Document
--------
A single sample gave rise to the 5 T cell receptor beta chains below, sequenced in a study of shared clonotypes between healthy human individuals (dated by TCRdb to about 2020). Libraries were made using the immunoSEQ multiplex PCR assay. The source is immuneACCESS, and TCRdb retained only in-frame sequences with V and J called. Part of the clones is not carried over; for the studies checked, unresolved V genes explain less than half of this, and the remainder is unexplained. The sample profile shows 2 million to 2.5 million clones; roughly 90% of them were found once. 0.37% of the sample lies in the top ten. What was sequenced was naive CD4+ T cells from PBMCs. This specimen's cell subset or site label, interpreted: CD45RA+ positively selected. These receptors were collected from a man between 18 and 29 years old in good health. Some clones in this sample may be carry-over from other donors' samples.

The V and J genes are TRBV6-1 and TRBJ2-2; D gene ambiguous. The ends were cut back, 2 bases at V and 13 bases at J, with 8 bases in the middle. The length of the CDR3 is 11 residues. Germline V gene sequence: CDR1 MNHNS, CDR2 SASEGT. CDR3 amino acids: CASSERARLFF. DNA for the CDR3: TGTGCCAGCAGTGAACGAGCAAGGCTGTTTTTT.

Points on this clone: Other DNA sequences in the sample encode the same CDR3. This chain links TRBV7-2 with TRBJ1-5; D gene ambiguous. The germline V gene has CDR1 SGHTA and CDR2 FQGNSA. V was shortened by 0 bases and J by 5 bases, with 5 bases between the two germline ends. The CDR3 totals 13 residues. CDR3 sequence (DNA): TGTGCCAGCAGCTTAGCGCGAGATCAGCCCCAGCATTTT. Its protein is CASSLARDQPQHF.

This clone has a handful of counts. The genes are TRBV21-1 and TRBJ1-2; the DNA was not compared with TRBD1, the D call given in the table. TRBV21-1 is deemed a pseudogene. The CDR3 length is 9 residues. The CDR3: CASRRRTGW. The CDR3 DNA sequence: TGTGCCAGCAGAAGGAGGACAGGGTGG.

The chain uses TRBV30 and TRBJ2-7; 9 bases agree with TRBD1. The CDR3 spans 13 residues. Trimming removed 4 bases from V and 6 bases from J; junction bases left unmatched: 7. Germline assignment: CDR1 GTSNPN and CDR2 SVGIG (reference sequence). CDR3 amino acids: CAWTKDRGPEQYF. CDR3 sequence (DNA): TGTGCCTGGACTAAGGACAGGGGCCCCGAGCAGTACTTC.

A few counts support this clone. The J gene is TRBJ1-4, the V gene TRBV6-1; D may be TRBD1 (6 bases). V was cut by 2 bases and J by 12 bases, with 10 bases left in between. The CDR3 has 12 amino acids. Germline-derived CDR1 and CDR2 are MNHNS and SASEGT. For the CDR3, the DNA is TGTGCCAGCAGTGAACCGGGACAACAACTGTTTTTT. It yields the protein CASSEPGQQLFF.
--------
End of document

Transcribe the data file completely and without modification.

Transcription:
A single sample gave rise to the 5 T cell receptor beta chains below, sequenced in a study of shared clonotypes between healthy human individuals (dated by TCRdb to about 2020). Libraries were made using the immunoSEQ multiplex PCR assay. The source is immuneACCESS, and TCRdb retained only in-frame sequences with V and J called. Part of the clones is not carried over; for the studies checked, unresolved V genes explain less than half of this, and the remainder is unexplained. The sample profile shows 2 million to 2.5 million clones; roughly 90% of them were found once. 0.37% of the sample lies in the top ten. What was sequenced was naive CD4+ T cells from PBMCs. This specimen's cell subset or site label, interpreted: CD45RA+ positively selected. These receptors were collected from a man between 18 and 29 years old in good health. Some clones in this sample may be carry-over from other donors' samples.

The V and J genes are TRBV6-1 and TRBJ2-2; D gene ambiguous. The ends were cut back, 2 bases at V and 13 bases at J, with 8 bases in the middle. The length of the CDR3 is 11 residues. Germline V gene sequence: CDR1 MNHNS, CDR2 SASEGT. CDR3 amino acids: CASSERARLFF. DNA for the CDR3: TGTGCCAGCAGTGAACGAGCAAGGCTGTTTTTT.

Points on this clone: Other DNA sequences in the sample encode the same CDR3. This chain links TRBV7-2 with TRBJ1-5; D gene ambiguous. The germline V gene has CDR1 SGHTA and CDR2 FQGNSA. V was shortened by 0 bases and J by 5 bases, with 5 bases between the two germline ends. The CDR3 totals 13 residues. CDR3 sequence (DNA): TGTGCCAGCAGCTTAGCGCGAGATCAGCCCCAGCATTTT. Its protein is CASSLARDQPQHF.

This clone has a handful of counts. The genes are TRBV21-1 and TRBJ1-2; the DNA was not compared with TRBD1, the D call given in the table. TRBV21-1 is deemed a pseudogene. The CDR3 length is 9 residues. The CDR3: CASRRRTGW. The CDR3 DNA sequence: TGTGCCAGCAGAAGGAGGACAGGGTGG.

The chain uses TRBV30 and TRBJ2-7; 9 bases agree with TRBD1. The CDR3 spans 13 residues. Trimming removed 4 bases from V and 6 bases from J; junction bases left unmatched: 7. Germline assignment: CDR1 GTSNPN and CDR2 SVGIG (reference sequence). CDR3 amino acids: CAWTKDRGPEQYF. CDR3 sequence (DNA): TGTGCCTGGACTAAGGACAGGGGCCCCGAGCAGTACTTC.

A few counts support this clone. The J gene is TRBJ1-4, the V gene TRBV6-1; D may be TRBD1 (6 bases). V was cut by 2 bases and J by 12 bases, with 10 bases left in between. The CDR3 has 12 amino acids. Germline-derived CDR1 and CDR2 are MNHNS and SASEGT. For the CDR3, the DNA is TGTGCCAGCAGTGAACCGGGACAACAACTGTTTTTT. It yields the protein CASSEPGQQLFF.